2.7.10 Agent Orange

Ice cream 790 xxx
photo by george billard
Here I am, still carrying on about citrus. Have you bought any of those gorgeous Cara Cara oranges yet? These juicy, low-acid, virtually seedless navels are an excellent source of Vitamins C and A, fiber, potassium, and Lycopene, a disease-fighting antioxidant. Plus their bright coral flesh is super-sweet and delicious. They're wonderful just peeled and eaten plain, or sliced with fennel for a simple salad, or squeezed for juice. But last night I used them to make a special treat: ice cream! I found a great recipe that Sheila Lukins (R.I.P.) managed to weasel out of Bill Gross, the former executive sous chef from Café Gray, Gray Kunz's now sadly defunct dining palace in the Time-Warner building. (I've been a huge fan of Kunz's since his glory days at Lespinasse in the St. Regis.) I really enjoyed making this ice cream. There are a couple of extra steps essential to its rich, complex taste, but the resulting adult creamsicle extravaganza (shades of Orange Julius if you grew up in California) is so worth it.
Kumquats 790 xxx
photo by george billard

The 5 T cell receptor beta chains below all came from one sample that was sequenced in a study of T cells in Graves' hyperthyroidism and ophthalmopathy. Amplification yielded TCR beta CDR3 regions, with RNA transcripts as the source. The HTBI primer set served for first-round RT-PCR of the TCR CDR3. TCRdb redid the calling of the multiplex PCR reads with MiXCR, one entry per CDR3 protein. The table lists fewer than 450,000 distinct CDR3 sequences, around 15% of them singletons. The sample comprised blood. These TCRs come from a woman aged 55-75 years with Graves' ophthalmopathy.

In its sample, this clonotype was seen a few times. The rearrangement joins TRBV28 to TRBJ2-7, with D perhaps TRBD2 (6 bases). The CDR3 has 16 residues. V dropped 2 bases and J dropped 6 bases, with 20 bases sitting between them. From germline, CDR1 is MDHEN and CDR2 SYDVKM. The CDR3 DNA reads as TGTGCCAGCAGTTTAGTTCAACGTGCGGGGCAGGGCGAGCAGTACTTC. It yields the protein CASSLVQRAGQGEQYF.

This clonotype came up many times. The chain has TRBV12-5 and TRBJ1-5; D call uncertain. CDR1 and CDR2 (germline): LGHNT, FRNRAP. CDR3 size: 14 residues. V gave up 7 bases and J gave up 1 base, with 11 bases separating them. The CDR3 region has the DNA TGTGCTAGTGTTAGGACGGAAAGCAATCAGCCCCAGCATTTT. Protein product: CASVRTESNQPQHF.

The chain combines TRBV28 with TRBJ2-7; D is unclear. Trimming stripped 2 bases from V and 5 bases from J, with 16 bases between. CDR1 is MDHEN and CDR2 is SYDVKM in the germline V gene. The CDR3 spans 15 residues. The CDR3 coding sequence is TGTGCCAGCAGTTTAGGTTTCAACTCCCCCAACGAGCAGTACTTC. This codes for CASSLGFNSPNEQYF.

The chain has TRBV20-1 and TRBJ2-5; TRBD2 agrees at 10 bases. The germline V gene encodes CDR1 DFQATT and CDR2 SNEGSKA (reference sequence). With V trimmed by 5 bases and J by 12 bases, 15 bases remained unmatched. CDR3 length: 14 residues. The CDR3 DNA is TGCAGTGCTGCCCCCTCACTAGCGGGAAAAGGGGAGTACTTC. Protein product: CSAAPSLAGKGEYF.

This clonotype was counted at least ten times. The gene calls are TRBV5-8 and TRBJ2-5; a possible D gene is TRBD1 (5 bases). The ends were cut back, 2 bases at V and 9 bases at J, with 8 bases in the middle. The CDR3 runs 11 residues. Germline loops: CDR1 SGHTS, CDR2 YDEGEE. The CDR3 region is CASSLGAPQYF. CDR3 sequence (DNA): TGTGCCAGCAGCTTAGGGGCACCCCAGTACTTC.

I served it alongside a scoop of leftover citrus sorbet, and over the top I plopped a few candied kumquats—yet another citrus that's in season at the moment. These small, oval fruits—originally from China and now deeply fetishized in Japan—have an almost inverse quality to oranges: their rind is sweet and their flesh is tart and salty. They can be eaten raw or sliced into salads, but are often candied or made into marmalade or jelly. The Cantonese preserve kumquats in salt, much the same way the Moroccans preserve lemons. A batch of the fruit is buried in dry salt inside a glass jar. Over time, the juice diffuses into the salt and the fruit shrinks, becoming wrinkled and dark. The salt combines with the juice to make a dark brown brine. Several salted kumquats with a few teaspoons of the brine may be mixed with hot water to make a remedy for sore throats, not unlike this one. A jar of such preserved kumquats can last several years and still keep its taste.I was inspired to make these candied kumquats after lunching recently at Craftbar. It was restaurant week, so dessert was part of the prix fixe (I probably would not order dessert on a regular weekday lunch outing) and mine was a divinely creamy panna cotta topped with these sweet, slightly bitter and wonderfully chewy little rounds of candied kumquat. There's a jar of them in my fridge now, to be spooned over yoghurt or mixed into a salad of frisée and goat cheese. Let me know how you like them...BURNT ORANGE ICE CREAM from executive sous chef at Café Gray, procured by Sheila Lukins for her book Ten: All the Foods We Love and Ten Perfect Recipes for Eachmakes 5 cups FOR THE ORANGES:2 1/2 cups granulated sugar4 tablespoons (1/2 stick) unsalted butter, at room temperature2 large navel oranges (each about 6 ounces)FOR THE ICE CREAM:3 cups heavy (whipping) cream2/3 cup half-and-halfSeeds scraped from 1 vanilla bean*, or 1 tablespoon pure vanilla extract2 large egg yolksPrepare the oranges one day ahead. Position a rack in the center of the oven, and preheat the oven to 450°F.Place 1/2 cup of the sugar on a plate. Rub the butter over the oranges, then roll them in the sugar.Pour the unused sugar from the plate into an 8-inch square baking pan, and shake it around to cover the bottom of the pan. Place the oranges in the pan and bake, moving them around once during cooking to break up any unmelted sugar, until they start to color and some of the sugar in the pan starts to melt, 15 to 20 minutes.Remove the pan from the oven (leaving the oven on), and using tongs and a sharp knife, carefully quarter the oranges. Place the quarters, skin side up, in the baking pan and bake until the peel is dark brown, about 35 minutes. Let the orange quarters cool slightly.Remove the peel from 4 of the browned quarters, discarding the pulp. Leave the other 4 quarters intact.Combine the orange peel, the 4 intact quarters, the sugar from the pan, and the remaining 2 cups sugar in a food processor, and puree. Strain the puree (this is a lot of work but worth it) into a container, cover it, and refrigerate for at least 8 hours.The next day, prepare the ice cream mixture. Place the orange puree in a saucepan over medium-low heat and bring it to a simmer.While the orange puree is heating, whisk the cream, half-&-half, vanilla seeds, and egg yolks together in a large bowl. Then, whisking constantly, slowly add the hot orange puree. Let the mixture cool to room temperature, and then refrigerate it until it is cold, 3 to 4 hours.Freeze the mixture in an ice-cream maker according to the manufacturer’s instructions.Transfer the ice cream to a container, cover, and store in the freezer until ready to serve.* You can recycle the scraped-out vanilla beans. Just place them in a large jar, add 4 cups granulated or rapadura sugar, cover the jar, and let it sit for 3 weeks to create vanilla sugar. As you use it up, you can keep adding more sugar to the jar as the beans will keep indefinitely. Not sure how to use it? Substitute it for plain sugar when you’re baking; stir it into your coffee; use it when you’re making caramel; sprinkle it on plain yoghurt, etc. CANDIED KUMQUATS4 cups fresh kumquats1 cup water1 vanilla bean2 cups plus 2 tablespoons sugarThinly slice kumquats crosswise with a sharp knife, discarding seeds.Combine water and 2 cups sugar in a 2-quart heavy saucepan. Scrape in seeds from vanilla bean, and add bean. Bring to a boil, stirring until sugar is dissolved, then simmer syrup, uncovered, 5 minutes. Stir in kumquats and simmer gently 10 minutes.Drain and cool kumquats in a sieve set over a bowl, then return drained syrup to pan and boil until reduced to about 11/3 cups, 3 to 5 minutes. Cool syrup. Place drained kumquats in a glass jar and pour cooled syrup over. Refrigerate until ready to use.